You probably already know (even if you forgot it for a while) that it is impossible to reach valid conclusions if you begin with unreliable information. So, how can you discern what information to trust, particularly in the areas of research-based sources, religious persuasion, political rhetoric, and advertising information?
Let’s begin with research. If you get information that is based in research, it must be true, right? Well, maybe if it’s scientific. Or maybe its truth depends on whether you understand how research-based conclusions work. For example, how can you be sure that the apparent conclusions actually measure what they say they measure? Furthermore, statistical data from scientific research can be used in a wide variety of ways and the same data can even seem to support opposite conclusions.
Let me give you an example of how confusing research-based statistical data can be. I was the chaplain in a state prison for a number of years from the mid 1970’s to the mid 1980’s. At least a part of my job was to provide “rehabilitative” opportunities to the inmates. A common measure for those who addressed the viability of prison and its rehabilitative programs was called the “recidivism rate.” Recidivism measures the tendency of released inmates to re-offend. Depending on the source of the information, you might discover that the recidivism rate was about 67%, or maybe 33%. If you were in favor of rehabilitative programs, you would tend to believe the lower number, but many who were not in favor of rehab programs typically used the higher number.
One of these numbers must be wrong, right?
(NOTE: these numbers are 30 years old, are probably no longer accurate, and are used only to illustrate a point about statistical data.) Well, actually both results were correct. Let me explain.
Let’s begin with these two questions: how can these very different numbers possibly come from the same raw data, and what then might they mean? The difference in the numbers results from two different ways of measuring recidivism. If you had polled the new inmates as they arrived at prison, you would have discover that about 2/3 of them had been in prison before, but if you had followed the people released from prison over the following few years, you would have discovered that only about 1/3 of them would offend again.
So, is one measure of the recidivism rate more correct than the other? Not really, as long as you know what the given study was actually measuring. But even you know what is being measured, there remain many more layers of complexity that might need to be considered. For example, the recidivism rate only measures the rate of repeat prison sentences. It does not consider the relative severity of the crimes. What if most of the people who returned to prison had been newly convicted of a lesser crime than the time before? Or what if most were convicted of a more serious crime this time? Without any observable variation in the Recidivism Rate, you still might make an argument for or against the effectiveness of rehabilitation, but how reliable is your data. I could identify several additional factors that might affect the validity of the Recidivism Rate, but hope you get the point from this illustration: if you want to think clearly, research-based data must be used with great care.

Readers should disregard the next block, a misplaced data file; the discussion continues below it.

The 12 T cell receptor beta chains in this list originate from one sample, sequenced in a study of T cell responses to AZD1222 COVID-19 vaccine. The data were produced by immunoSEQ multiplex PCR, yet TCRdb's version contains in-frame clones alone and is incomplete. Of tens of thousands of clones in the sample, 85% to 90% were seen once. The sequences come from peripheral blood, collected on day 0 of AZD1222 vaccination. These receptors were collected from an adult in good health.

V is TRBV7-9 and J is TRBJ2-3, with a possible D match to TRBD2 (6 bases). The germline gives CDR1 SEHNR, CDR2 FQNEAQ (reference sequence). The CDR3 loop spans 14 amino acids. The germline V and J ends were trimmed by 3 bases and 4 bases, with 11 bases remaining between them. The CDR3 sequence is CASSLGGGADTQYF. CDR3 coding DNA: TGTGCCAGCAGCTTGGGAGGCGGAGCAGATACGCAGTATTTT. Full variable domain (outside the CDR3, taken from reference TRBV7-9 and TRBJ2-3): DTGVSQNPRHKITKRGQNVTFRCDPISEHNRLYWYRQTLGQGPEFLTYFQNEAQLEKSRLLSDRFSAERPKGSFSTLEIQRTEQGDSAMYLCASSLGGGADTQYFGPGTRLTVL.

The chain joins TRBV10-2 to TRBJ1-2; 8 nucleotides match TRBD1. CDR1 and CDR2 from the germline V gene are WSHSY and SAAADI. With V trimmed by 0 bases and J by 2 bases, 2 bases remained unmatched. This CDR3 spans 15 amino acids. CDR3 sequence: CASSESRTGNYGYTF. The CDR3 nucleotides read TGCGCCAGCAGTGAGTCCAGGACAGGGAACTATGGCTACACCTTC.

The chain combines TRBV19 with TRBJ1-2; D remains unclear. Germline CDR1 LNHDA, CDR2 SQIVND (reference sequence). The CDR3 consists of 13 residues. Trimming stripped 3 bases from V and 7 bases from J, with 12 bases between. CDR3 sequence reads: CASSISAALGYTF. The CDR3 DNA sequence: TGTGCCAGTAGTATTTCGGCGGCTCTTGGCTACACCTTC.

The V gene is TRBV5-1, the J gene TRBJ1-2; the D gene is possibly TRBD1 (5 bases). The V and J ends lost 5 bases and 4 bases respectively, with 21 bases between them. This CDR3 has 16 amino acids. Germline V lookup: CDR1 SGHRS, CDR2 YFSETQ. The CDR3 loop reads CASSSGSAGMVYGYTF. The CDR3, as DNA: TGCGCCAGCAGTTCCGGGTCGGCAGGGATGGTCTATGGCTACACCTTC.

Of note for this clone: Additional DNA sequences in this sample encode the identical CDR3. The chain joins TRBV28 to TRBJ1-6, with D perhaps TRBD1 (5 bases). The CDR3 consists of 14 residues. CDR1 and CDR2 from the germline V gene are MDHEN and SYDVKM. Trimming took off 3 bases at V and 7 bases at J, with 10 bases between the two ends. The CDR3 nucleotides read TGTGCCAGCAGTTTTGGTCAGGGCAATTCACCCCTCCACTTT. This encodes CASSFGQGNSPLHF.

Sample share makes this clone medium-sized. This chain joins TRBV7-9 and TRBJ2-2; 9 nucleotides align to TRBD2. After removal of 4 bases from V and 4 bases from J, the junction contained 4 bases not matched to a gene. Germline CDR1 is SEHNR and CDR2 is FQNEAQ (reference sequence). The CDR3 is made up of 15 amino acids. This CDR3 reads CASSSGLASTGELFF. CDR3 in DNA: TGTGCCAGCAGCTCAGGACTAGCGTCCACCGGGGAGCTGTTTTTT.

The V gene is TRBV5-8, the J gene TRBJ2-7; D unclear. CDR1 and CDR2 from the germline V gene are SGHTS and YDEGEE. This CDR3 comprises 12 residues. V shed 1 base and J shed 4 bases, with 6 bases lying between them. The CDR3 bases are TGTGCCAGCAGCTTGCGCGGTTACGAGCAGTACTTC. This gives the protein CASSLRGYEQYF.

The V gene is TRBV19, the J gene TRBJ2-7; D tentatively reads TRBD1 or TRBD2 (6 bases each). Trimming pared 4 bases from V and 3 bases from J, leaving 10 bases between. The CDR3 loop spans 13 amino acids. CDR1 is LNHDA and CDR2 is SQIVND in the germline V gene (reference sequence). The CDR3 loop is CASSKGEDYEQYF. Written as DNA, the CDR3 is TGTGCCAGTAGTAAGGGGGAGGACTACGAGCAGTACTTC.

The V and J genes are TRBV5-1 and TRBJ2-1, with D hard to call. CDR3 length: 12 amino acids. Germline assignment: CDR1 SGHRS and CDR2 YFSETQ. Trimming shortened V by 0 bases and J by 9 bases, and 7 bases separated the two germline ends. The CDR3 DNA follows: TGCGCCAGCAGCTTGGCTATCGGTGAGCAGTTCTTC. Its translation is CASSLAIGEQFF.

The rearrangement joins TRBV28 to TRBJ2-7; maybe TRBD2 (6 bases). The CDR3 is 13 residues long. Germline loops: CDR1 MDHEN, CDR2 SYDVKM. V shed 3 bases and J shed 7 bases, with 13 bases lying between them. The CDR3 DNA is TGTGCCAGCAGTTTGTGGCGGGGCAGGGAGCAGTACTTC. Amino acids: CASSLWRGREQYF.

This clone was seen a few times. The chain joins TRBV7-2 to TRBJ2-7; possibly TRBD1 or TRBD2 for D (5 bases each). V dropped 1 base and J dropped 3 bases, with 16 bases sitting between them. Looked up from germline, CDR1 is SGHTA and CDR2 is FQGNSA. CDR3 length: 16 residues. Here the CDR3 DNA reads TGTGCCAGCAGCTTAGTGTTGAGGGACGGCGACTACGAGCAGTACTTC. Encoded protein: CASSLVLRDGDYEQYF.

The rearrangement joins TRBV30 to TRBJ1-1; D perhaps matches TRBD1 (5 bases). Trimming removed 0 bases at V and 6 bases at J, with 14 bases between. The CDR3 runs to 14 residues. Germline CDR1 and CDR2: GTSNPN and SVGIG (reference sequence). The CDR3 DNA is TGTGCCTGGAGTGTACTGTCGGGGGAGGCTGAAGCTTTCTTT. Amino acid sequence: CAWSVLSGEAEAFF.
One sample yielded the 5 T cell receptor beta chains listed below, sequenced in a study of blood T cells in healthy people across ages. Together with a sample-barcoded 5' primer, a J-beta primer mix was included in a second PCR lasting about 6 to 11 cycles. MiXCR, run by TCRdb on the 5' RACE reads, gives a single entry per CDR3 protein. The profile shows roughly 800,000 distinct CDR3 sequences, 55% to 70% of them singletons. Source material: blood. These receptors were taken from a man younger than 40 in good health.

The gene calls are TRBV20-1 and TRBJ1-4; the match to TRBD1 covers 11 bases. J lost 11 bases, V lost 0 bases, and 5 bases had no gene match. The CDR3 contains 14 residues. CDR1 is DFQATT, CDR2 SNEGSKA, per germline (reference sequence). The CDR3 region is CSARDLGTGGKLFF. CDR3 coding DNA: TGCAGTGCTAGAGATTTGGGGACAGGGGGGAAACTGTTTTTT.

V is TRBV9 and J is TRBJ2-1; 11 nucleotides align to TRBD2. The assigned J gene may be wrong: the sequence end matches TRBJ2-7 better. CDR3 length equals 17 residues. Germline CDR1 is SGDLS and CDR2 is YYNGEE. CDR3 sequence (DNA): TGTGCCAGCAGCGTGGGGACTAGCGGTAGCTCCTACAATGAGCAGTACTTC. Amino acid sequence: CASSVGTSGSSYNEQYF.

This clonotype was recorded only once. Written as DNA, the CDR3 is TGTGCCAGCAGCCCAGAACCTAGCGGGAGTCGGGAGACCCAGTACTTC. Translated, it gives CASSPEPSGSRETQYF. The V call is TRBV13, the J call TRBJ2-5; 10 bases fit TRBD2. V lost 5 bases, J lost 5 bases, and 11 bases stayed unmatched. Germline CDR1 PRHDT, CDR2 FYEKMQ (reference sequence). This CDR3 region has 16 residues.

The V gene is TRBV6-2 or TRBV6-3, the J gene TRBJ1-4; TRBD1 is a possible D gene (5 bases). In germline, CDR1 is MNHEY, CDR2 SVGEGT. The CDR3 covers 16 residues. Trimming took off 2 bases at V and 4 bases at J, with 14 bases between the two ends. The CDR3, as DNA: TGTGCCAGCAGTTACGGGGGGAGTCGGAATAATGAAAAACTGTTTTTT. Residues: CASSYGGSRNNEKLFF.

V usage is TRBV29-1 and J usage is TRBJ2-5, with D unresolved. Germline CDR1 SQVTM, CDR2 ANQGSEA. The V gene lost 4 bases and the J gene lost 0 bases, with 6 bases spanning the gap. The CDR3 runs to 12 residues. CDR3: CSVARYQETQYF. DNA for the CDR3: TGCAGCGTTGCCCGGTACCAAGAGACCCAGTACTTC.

In my non-scientific observation of how research-based data is used, particularly in the worlds of politics and advertising, it is seldom intended to offer reliable information that helps voters or consumers make a more informed choice among alternatives. Typically, (in my experience) the point of advertising and political discourse seems to be to direct the choice of the recipient in a predetermined direction. In short, the point of such communication is manipulation.
You might wonder if I am using this blog to manipulate your thinking and your choices. Well, considering that I am a product of this culture, probably so. But I don’t want to do that. I invite you, therefore, to call me on any perceived (though largely unintended) manipulations. My intentional objective, however, is to stimulate your thinking, not manipulate you toward specific conclusions.
In the spirit of honest disclosure, I do believe that manipulation is minimized when one participates in the give and take of information and perspective that is characteristic of healthy community. In community, we help keep one another honest, or at least more aware. So if I want any particular result from my blog, it is that you will grow in your understanding and appreciation of healthy community.
This is how I see it. What do you see from your perspective?
“The Promised Land is within and among us.”